I think I'm just going to go back and add a cart_created_at column to the carts table to work around ActiveRecord's inability to deal with the situation where there's only a single attribute. I'm too tired right now to consider patching ActiveRecord. Probably the simplest all-around solution.

I wish you had piped up a couple of days ago :slight_smile: I'd love to hear your opinions on the two points I raised above. I'm sure I'm missing something.

Thanks for your response!

Michael Glaesemann
grzm seespotcode net

PS This makes me think I should move away from ActiveRecordStore entirely to prevent myself from considering something like this in the future. :slight_smile:

[Please don't top post as it makes the discussion more difficult to follow.]

So now I'm trying to put the model in app/models and have it inherit
from CGI::Session::ActiveRecordStore::Session, but when I go to set
session_class it uses the wrong Session class. Changing the name of my
custom session to avoid a namespace collision doesn't help, and causes
an uninitialized constant error to boot.

I believe load order is the root of this problem (see below). I don't think you'd have to worry about namespace issues though. I think you'd need to always explicitly refer to ActiveRecordStore::Session by it's full name.

The documentation implies it's all so damn easy that there doesn't
need to be an example :wink:

I hear you :slight_smile: During my experiments I pulled ActiveRecordStore::Session into it's own file and placed it in lib/ and ran into underlying session library errors. I thought at least that would work :confused:

I'm pretty sure one of the issues is with load order: I think the model needs to be in lib/ so it's available to when the server is started (presumably prior to when models are loaded).

But even with that I still get

  undefined method `user' for #<FooSession:0xb73d5a10>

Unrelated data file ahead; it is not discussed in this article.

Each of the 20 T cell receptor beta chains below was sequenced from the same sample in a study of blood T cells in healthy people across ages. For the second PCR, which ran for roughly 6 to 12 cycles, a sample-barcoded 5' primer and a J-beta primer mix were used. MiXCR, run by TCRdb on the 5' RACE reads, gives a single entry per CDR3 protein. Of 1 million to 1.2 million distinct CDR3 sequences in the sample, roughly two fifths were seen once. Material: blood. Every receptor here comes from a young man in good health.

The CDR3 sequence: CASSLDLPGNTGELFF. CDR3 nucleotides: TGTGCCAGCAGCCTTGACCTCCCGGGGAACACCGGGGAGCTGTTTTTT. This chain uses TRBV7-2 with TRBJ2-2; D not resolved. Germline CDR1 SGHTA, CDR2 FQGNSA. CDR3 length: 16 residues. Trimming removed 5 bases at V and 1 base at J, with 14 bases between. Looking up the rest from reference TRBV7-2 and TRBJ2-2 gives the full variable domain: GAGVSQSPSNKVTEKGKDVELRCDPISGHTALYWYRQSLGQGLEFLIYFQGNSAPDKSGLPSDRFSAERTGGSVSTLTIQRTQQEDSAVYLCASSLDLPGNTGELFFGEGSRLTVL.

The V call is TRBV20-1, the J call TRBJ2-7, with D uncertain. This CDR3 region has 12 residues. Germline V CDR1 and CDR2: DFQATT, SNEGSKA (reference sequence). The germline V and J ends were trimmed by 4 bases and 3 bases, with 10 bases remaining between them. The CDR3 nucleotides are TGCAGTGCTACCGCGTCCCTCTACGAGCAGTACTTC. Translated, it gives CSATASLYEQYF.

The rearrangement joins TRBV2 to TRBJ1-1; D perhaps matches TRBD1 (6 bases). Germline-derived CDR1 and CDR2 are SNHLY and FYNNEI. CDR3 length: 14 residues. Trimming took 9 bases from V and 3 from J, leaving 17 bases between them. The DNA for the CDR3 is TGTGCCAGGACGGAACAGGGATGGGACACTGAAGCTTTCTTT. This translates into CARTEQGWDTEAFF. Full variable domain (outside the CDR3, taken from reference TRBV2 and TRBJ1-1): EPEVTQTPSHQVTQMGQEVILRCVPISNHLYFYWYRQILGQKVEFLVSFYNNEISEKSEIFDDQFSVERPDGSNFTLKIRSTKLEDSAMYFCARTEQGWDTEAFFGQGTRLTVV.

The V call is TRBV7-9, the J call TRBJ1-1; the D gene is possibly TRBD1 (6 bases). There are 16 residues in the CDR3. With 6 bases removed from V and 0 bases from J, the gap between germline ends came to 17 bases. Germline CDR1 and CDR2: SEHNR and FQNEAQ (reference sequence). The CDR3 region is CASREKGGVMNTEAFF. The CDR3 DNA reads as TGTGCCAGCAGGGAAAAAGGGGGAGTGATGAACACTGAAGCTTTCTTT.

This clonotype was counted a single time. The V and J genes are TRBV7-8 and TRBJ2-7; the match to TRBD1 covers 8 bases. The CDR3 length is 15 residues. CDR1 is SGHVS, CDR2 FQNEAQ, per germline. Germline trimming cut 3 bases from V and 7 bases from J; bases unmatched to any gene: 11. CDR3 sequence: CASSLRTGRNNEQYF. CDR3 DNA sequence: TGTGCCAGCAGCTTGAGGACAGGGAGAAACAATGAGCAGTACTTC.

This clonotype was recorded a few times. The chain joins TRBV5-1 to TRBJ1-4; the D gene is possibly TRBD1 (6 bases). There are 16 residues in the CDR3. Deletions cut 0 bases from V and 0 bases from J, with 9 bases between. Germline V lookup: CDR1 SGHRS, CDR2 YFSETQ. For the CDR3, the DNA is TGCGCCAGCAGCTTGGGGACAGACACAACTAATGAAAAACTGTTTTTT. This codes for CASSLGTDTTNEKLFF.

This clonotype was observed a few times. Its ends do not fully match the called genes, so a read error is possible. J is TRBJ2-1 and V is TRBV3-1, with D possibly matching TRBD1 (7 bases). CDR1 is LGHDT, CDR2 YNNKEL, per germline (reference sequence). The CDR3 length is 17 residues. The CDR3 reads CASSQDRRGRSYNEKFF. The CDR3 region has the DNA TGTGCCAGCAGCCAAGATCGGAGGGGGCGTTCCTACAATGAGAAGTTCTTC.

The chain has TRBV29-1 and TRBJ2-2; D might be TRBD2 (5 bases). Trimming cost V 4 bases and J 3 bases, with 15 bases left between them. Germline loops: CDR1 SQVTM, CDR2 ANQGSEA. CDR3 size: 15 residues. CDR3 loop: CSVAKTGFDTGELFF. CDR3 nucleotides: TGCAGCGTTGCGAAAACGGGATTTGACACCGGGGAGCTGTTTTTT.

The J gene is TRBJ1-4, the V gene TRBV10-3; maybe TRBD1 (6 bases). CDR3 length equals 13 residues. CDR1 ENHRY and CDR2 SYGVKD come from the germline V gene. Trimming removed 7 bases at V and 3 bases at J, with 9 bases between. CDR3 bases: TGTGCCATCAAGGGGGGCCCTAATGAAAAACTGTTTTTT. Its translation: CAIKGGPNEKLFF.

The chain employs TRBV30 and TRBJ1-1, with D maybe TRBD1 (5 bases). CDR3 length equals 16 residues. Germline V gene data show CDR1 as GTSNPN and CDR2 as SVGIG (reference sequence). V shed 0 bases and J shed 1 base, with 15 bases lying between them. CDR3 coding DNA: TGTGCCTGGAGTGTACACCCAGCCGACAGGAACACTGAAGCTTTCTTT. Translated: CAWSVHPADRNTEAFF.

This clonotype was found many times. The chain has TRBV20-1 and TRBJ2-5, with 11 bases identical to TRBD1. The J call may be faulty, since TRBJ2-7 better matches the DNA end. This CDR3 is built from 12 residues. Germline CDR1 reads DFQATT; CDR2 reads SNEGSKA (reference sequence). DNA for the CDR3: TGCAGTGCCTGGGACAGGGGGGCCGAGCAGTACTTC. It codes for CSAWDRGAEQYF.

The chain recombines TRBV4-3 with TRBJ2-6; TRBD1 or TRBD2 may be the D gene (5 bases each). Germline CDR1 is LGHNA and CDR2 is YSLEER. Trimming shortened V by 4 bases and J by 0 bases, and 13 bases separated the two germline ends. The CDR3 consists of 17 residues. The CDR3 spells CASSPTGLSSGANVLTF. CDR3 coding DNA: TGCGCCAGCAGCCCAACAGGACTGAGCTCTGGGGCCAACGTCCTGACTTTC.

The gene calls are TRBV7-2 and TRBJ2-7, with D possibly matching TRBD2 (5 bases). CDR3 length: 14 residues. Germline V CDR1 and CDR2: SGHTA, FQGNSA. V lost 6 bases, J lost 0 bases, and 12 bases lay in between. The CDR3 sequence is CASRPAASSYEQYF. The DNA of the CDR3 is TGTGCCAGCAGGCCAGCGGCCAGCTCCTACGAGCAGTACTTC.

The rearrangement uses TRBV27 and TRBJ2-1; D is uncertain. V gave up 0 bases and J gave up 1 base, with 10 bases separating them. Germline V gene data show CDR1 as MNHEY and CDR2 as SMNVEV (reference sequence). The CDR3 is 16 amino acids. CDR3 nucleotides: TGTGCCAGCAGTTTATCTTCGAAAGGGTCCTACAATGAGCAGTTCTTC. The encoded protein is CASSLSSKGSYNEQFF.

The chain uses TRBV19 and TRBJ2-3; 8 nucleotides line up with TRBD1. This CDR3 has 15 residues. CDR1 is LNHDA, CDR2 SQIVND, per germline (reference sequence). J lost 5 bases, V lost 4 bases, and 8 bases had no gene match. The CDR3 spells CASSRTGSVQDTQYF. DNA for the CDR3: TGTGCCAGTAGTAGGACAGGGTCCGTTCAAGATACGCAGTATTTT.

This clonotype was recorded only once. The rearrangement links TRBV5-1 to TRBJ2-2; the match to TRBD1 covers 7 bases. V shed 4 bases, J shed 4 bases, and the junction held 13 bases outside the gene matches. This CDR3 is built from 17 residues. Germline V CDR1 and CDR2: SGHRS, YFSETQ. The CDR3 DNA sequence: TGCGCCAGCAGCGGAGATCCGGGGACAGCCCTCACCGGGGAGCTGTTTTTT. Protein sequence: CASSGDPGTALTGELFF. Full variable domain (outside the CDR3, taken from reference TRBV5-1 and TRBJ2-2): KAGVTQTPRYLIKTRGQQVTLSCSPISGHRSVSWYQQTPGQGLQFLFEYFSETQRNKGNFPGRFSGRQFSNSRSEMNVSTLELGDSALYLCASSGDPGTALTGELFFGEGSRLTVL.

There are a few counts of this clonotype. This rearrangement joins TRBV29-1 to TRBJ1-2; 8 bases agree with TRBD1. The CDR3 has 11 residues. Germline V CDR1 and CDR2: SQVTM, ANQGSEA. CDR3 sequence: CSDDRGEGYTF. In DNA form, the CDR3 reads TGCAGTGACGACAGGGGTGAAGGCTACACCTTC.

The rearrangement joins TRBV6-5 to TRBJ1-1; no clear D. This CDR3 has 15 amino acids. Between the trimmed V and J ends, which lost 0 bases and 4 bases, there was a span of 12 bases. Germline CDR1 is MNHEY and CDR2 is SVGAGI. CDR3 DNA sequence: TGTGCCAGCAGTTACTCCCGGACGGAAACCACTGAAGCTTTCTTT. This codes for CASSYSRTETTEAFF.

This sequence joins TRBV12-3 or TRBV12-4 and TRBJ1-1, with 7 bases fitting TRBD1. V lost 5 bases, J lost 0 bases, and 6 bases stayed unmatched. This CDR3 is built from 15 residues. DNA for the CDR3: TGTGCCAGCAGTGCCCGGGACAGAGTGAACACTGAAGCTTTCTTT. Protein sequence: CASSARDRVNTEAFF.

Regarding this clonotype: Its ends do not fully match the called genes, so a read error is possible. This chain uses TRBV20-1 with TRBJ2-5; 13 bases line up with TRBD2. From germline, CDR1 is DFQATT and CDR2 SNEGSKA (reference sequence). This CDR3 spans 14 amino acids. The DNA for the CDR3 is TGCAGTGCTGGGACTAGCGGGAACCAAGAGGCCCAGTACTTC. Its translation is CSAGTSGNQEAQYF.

Any ideas?

Not really. As indicated in my response to Pat Maddox, I'm through with this experiment, at least for now. Perhaps when I'm a better coder I can revisit this and see what's up.

If you figure it out, let me know. I'd love to hear details on how you got it working :wink: Good luck!

Michael Glaesemann
grzm seespotcode net

> Why are you doing it like this? Just create your cart and store the
> id in the session.

<snip />

> Model objects should not know anything about the session.

I agree. There are two reasons why I've been attempting to treat the
include the Session model in a has_one/belong_to association:

(a) Right now I don't have any attributes associated with the Cart
model other than its id, i.e., the table corresponding to the model
is just

create table carts (cart_id serial primary key)

This feels wrong. There's really no information there at all. Plus,
ActiveRecord doesn't know how to create new rows that consist of only
an autogenerated primary key. It tries to INSERT INTO "carts" ()
VALUES () which leads to an error (at least with a PostgreSQL
backend). Perhaps there's a way to educate ActiveRecord on how to do
this, but I wasn't particularly motivated to figure this out.

Just create an empty column if you want. Call it name and default it
to blank. Or, make it created_at, which brings us to...

(b) Having the carts table reference sessions allows the you to